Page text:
May 2, 1994
James W. Pearson, Jr., Esquire Edelstein, Mintzer & Sarowitz 1528 Walnut Street, Suite 2200 Philadelphia,
Re: Request for Opinion Letter (Your April 14, 1994, Letter)
Dear Mr. Pearson:
You have requested an opinion regarding the legality of certain lending practices. As described in your letter, a non-credit union member purchases a car from a dealer and then requests the dealer to arrange financing. The dealer arranges financing with a credit union without discussing with the purchaser the need to first join the credit union. The credit union waives the required share purchase, makes the purchaser a member and grants the loan. For purposes of this opinion, we will assume that the purchaser is within the credit union's field of membership.
We have no problem with simultaneous membership and loan application, as long as the borrower is actually a member when the loan is made. If the borrower is not a member when the loan is made, as the facts in your letter indicate, then this would be an impermissible practice. As you are aware, Section 109 of the Federal Credit Union Act, 12 U.S.C. 1759, in conjunction with Article II, Section 2 of the Federal Credit Union Bylaws provide that to become a member, an individual who is within the FCU's field of membership must complete and sign a membership application, purchase (or pay the initial installment on) one share of stock, and pay any applicable entrance fee. Section 109 does not require that the one share of stock be in a regular account. Thus, an FCU may establish that a share, for purposes of establishing membership in the FCU, may be held in an account other than a regular share account, such as a share certificate or share draft account.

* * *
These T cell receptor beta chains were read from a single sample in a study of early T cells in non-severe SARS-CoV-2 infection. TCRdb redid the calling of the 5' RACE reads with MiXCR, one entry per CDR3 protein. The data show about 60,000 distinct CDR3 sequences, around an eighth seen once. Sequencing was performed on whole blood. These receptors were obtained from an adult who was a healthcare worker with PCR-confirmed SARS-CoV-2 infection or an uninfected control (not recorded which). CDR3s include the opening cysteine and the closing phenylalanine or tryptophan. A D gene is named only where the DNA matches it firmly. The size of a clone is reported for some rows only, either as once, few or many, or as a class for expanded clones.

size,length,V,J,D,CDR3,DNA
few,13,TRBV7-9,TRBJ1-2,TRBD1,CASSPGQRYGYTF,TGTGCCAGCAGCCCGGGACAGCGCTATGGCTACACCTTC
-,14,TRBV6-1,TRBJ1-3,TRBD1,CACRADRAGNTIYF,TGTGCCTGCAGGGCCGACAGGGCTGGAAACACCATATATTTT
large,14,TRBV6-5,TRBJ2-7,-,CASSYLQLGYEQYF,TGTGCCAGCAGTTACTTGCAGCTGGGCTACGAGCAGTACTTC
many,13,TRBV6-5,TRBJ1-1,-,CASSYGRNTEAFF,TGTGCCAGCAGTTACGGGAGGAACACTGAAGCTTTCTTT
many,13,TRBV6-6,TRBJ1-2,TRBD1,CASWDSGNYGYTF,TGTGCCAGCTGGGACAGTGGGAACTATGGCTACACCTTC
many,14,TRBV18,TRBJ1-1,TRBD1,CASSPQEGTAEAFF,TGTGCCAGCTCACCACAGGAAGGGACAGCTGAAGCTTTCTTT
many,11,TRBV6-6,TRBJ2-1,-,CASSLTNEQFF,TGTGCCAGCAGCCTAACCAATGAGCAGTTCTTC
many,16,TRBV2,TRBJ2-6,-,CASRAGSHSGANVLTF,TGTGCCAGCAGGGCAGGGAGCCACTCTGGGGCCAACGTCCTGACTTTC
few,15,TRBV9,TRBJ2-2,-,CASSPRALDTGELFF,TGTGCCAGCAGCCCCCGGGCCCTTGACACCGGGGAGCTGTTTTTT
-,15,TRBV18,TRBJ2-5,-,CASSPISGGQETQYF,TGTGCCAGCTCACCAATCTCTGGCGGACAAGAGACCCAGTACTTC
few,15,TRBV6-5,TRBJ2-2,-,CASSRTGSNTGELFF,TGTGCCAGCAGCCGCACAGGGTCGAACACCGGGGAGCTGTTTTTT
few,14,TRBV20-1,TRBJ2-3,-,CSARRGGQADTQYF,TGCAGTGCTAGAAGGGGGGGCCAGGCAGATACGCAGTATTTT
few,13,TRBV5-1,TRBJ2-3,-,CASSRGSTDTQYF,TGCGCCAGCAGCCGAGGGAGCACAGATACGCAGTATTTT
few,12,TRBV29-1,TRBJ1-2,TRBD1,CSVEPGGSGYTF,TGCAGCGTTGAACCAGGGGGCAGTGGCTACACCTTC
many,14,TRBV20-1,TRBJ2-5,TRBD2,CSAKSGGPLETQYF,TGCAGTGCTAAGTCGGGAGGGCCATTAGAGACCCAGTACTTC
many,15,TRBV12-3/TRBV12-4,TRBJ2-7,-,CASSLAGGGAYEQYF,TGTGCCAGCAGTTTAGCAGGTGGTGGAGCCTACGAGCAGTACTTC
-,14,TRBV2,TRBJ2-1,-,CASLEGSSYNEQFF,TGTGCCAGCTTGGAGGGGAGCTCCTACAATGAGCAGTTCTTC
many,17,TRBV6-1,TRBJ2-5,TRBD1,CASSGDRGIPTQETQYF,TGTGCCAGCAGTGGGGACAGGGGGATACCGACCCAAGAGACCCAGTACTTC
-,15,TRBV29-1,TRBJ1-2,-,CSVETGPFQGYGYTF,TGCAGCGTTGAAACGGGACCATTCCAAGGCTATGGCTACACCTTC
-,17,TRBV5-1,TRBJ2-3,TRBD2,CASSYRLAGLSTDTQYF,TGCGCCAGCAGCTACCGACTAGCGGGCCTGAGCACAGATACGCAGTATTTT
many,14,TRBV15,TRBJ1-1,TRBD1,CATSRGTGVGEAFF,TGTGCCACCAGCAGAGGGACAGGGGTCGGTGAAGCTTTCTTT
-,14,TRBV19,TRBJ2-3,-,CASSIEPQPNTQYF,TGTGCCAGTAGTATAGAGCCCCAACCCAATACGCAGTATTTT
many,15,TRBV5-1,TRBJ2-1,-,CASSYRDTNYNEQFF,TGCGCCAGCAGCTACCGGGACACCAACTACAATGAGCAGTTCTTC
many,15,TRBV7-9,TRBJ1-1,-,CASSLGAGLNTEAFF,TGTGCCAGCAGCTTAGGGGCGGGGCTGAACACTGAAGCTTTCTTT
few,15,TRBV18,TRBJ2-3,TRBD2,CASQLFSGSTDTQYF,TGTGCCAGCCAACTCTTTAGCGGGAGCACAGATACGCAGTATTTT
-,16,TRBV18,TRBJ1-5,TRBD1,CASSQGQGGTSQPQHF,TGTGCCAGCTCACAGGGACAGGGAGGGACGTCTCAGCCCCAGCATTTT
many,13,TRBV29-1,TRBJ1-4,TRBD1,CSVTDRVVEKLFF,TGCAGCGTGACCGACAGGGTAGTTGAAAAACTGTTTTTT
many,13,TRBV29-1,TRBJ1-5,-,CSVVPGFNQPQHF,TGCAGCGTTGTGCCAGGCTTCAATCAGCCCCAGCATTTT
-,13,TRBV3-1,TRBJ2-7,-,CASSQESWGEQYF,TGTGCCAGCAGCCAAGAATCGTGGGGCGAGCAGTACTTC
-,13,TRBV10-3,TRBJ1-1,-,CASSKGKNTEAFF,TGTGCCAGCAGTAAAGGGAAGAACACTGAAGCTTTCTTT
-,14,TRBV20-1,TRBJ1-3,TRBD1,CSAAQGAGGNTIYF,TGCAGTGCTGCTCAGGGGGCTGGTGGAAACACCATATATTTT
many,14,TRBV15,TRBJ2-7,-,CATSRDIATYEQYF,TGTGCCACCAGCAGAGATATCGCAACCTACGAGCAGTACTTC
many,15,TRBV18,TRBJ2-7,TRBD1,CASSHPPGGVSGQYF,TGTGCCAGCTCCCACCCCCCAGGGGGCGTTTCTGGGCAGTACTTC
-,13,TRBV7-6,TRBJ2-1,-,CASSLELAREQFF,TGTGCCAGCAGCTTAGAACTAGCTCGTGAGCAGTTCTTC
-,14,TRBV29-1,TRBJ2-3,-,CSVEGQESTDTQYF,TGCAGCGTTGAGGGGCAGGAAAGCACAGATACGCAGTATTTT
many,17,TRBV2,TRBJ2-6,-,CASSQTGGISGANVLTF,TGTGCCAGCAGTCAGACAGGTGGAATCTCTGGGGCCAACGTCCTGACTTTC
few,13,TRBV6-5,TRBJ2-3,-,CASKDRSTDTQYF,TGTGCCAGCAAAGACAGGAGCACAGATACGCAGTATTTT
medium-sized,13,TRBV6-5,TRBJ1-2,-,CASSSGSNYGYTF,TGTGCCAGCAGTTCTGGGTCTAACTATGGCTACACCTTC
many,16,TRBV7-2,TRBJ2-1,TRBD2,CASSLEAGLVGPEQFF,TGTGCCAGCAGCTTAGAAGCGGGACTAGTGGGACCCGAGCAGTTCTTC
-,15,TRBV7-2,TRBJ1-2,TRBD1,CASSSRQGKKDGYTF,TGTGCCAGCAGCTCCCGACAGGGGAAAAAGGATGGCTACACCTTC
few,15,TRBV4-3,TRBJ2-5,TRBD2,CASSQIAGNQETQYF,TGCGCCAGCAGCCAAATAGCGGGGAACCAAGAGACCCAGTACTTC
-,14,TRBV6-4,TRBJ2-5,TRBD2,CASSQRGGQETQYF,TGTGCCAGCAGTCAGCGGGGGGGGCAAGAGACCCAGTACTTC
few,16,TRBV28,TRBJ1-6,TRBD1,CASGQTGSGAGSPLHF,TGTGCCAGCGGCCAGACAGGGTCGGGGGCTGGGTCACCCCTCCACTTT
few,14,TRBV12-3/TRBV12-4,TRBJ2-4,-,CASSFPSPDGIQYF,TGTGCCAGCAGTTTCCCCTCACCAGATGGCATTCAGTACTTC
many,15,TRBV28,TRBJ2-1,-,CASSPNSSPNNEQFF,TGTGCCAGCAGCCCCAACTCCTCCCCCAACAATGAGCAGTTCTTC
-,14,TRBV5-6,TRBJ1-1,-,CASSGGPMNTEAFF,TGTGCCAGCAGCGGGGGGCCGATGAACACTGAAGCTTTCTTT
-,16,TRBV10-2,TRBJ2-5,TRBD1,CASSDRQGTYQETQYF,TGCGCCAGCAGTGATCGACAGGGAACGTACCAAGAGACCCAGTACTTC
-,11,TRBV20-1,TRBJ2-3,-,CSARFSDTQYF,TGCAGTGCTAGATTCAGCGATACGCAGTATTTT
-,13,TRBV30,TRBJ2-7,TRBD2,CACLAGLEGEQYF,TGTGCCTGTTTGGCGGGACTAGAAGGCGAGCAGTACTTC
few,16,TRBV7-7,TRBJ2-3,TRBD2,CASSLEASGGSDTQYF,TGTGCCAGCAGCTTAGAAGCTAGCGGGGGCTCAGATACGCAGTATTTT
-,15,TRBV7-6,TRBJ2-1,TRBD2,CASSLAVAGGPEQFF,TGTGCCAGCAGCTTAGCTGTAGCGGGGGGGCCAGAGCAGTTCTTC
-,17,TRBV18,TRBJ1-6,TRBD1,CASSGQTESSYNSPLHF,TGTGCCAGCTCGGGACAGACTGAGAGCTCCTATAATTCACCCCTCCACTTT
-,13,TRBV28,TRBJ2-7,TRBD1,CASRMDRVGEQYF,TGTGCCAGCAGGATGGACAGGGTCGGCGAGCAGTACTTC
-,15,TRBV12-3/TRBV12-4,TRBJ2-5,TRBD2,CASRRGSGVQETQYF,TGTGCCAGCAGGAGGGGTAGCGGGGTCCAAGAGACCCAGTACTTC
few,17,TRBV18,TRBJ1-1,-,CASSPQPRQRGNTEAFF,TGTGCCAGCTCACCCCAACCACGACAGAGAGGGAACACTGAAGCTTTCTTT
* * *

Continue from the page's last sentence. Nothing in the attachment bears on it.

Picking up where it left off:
I hope that we have been of assistance.
James J. Engel Deputy General Counsel